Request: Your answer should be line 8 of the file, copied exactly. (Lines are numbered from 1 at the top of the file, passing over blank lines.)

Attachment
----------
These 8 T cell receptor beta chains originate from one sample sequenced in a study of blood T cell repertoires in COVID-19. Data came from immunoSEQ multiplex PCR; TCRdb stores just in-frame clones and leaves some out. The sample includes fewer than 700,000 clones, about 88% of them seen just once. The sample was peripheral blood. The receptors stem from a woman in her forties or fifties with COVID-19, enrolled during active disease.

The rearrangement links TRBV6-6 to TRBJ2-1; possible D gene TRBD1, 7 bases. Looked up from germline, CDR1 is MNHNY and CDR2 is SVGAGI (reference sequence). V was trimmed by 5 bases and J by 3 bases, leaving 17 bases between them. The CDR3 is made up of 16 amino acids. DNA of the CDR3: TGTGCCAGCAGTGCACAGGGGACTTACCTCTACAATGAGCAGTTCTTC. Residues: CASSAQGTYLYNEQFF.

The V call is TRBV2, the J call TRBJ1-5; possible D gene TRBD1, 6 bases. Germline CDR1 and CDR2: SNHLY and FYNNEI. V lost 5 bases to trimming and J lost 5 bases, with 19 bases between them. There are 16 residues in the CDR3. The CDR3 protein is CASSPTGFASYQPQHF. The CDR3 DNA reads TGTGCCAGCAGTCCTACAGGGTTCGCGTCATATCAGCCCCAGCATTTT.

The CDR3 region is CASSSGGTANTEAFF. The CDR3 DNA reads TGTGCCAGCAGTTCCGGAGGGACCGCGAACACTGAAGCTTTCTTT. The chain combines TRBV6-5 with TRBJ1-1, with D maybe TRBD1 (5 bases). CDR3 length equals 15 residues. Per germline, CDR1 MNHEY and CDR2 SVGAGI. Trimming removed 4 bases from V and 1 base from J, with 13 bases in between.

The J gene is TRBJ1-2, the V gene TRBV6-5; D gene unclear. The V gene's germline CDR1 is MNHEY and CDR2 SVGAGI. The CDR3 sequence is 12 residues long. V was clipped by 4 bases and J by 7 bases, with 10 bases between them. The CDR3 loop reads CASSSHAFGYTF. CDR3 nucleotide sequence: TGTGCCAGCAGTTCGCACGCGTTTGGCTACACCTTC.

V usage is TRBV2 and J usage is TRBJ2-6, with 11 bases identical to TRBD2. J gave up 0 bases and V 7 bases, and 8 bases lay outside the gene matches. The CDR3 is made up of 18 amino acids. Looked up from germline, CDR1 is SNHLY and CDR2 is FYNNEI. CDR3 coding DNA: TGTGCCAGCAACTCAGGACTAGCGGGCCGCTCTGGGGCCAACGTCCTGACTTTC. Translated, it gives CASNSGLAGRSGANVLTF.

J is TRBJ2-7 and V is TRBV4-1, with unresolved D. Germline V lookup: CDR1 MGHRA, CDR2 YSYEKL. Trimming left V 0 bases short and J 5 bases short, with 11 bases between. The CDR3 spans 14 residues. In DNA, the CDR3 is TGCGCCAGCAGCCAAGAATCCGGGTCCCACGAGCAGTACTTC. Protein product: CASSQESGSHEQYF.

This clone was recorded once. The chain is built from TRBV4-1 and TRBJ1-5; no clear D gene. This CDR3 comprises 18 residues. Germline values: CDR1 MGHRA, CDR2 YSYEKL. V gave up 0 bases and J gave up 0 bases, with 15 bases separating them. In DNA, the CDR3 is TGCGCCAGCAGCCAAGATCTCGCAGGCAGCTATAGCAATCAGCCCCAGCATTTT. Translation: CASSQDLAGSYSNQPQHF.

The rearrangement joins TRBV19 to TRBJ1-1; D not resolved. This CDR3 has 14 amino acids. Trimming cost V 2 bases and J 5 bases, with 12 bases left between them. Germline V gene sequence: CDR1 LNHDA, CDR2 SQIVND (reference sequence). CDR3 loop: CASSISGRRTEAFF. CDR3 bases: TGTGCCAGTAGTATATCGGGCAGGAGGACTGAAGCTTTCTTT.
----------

This clone was recorded once. The chain is built from TRBV4-1 and TRBJ1-5; no clear D gene. This CDR3 comprises 18 residues. Germline values: CDR1 MGHRA, CDR2 YSYEKL. V gave up 0 bases and J gave up 0 bases, with 15 bases separating them. In DNA, the CDR3 is TGCGCCAGCAGCCAAGATCTCGCAGGCAGCTATAGCAATCAGCCCCAGCATTTT. Translation: CASSQDLAGSYSNQPQHF.